Ferromagnetic QCP in CeRh6Ge4
B. Shen, Y. Zhang, Y. Komijani, M. Nicklas, ..., M. Smidman, F. Steglich, P. Coleman, H. Yuan Strange metal behavior in a pure ferromagnetic Kondo lattice, ArXiv:1907.10470.
- CeRh6Ge4 is a heavy-fermion ferromagnet with very little disorder. Upon application of hydrostatic pressure, the Curie tempersture can be reduced to zero, transitioning into a Fermi liquid. At the QCP, the material exhibits strange metal behavior: linear-in-Temperature resistivity and logarithmic-in-Temperature specific heat coefficient, similar to Cuprates (figure).
- This was puzzling: A clean ferromagnetic system cannot show a second order transition according to a no-go theorem within the Hertz-Millis-Moriya theory. A resoution to this puzzle, is that the transition here is not a ferromagnetic spin-density instability of heavy-electrons. Rather, this is a "local quantum critical point" in which the heavy-electrons disintegrate at the QCP, similar to the deconfined criticality in spin-systems.
However, there is another puzzle: A ferromagnetic transition has a continuous evolution of the entanglement entropy and a continuous transition of the Fermi surface. Therefore, all the action should happen in spin-sector and anomalous charge behavior seen here, linear-in-T resistivity, would be absent in FM systems and would only show up in AFM systems.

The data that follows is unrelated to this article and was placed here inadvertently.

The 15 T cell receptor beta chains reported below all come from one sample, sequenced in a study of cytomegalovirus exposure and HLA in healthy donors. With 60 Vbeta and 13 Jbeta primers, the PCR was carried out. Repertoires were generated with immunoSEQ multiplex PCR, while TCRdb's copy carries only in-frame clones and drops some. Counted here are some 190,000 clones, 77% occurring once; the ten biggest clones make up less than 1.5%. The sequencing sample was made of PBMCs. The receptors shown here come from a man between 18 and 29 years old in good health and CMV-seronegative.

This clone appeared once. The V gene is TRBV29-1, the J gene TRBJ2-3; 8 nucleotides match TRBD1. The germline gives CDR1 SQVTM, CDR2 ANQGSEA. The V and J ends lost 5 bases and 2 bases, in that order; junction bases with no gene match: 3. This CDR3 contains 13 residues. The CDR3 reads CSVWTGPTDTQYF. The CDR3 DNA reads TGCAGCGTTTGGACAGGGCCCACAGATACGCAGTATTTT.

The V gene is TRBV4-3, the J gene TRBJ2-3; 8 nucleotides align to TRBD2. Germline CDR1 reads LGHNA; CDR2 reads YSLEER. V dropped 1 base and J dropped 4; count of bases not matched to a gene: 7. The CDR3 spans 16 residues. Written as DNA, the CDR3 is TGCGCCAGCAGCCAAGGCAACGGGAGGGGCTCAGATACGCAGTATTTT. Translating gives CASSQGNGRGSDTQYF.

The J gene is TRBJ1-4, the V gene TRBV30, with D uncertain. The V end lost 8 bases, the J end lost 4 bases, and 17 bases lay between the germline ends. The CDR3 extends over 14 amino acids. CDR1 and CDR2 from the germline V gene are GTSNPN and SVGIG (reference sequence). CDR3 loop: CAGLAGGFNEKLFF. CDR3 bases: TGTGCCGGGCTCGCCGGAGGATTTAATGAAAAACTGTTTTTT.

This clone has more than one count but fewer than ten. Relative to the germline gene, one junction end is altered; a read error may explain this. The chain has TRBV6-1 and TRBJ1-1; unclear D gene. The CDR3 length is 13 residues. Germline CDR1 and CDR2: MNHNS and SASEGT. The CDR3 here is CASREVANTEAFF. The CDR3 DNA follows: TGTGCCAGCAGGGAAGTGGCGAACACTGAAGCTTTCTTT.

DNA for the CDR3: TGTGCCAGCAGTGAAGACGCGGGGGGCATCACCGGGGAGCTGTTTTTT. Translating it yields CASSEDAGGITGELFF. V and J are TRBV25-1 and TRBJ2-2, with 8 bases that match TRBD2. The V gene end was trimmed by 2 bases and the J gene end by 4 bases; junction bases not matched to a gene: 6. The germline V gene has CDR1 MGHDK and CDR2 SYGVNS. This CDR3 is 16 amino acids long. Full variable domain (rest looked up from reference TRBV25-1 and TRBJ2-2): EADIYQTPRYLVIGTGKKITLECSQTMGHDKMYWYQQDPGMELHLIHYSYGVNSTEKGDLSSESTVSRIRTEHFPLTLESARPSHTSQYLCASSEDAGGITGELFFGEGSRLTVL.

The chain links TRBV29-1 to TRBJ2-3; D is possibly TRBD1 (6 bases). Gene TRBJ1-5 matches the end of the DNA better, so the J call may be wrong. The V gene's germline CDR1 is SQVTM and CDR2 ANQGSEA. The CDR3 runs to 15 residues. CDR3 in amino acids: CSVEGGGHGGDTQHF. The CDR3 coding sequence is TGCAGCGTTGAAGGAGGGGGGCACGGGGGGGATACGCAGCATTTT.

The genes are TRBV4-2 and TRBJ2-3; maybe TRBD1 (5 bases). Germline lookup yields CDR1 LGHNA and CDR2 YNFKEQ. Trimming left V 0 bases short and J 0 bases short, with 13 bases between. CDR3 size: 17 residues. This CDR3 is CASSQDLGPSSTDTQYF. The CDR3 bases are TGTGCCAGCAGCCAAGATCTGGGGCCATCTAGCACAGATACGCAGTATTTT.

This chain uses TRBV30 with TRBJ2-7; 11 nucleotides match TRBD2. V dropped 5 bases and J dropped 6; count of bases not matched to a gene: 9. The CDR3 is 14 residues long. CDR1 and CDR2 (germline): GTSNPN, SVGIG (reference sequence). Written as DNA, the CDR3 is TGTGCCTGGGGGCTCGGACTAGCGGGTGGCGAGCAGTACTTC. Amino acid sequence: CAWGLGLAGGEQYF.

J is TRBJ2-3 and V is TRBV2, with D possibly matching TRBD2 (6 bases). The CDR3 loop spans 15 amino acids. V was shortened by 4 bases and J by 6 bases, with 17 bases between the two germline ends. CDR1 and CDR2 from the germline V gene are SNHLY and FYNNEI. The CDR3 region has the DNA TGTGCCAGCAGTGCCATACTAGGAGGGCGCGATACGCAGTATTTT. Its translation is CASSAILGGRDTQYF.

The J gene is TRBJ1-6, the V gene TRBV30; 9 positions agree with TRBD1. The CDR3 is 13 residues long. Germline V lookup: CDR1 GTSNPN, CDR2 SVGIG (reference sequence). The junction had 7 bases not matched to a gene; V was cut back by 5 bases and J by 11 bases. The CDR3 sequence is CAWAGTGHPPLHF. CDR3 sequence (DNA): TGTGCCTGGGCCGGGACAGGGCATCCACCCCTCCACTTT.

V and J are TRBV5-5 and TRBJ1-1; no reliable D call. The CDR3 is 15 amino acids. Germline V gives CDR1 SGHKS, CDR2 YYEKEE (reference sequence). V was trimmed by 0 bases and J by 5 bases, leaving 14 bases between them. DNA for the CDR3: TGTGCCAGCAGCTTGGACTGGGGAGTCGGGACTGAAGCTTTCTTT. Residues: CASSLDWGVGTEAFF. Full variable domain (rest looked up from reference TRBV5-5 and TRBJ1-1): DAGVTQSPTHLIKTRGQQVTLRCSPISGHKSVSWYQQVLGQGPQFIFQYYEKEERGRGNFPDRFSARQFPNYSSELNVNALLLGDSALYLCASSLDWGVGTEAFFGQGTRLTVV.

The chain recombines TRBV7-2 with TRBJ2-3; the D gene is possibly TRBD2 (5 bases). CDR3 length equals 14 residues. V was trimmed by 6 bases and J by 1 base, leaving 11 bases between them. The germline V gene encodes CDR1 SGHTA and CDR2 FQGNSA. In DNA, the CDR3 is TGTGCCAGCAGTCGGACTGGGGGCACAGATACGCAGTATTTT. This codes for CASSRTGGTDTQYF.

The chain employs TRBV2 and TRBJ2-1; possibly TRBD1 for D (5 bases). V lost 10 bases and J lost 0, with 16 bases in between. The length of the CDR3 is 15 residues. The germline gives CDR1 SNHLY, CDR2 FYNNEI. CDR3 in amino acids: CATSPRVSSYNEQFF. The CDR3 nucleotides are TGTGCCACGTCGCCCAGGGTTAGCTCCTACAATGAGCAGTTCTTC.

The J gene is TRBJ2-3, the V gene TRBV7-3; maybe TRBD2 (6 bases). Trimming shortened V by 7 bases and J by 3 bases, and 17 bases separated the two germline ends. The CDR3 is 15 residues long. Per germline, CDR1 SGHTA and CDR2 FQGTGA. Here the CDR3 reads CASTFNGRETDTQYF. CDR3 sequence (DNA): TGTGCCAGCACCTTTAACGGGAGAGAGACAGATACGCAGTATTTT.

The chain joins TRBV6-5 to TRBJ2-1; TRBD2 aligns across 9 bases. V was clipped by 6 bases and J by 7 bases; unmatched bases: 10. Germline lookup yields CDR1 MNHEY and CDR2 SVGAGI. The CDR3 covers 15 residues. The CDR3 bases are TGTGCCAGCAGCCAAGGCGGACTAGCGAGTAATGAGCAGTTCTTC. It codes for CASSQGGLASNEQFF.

We found that the solution to this puzzle lies in another seemingly unrelated property of this material: The magnetic easy-plane anisotropy seen in magnetic susceptibility. Therefore, the magnetization is no longer a conserved quantity and develops marked zero-point fluctuations. In other words, magnetic anisotropy in ferromagnetic systems plays the same role as frustruation in anti-ferromagnetic systems.
Indeed, we included magnetic anisotropy and found that a jump in the Fermi surface (appeared in the phase shift) can accompany a ferromagnetic transition.
- This is the picture that emerged. On the left, the ferromagnetic ordred phase is not a product state. Rather, it contains triplet resonating valence bonds that entangle different spins. At the transition, the snapping of these tRVB states to form entanglement between the spins and the conduciton electrons leads to a jump in the Fermi surface. On the right, we have a larger Fermi surface produced by the spins.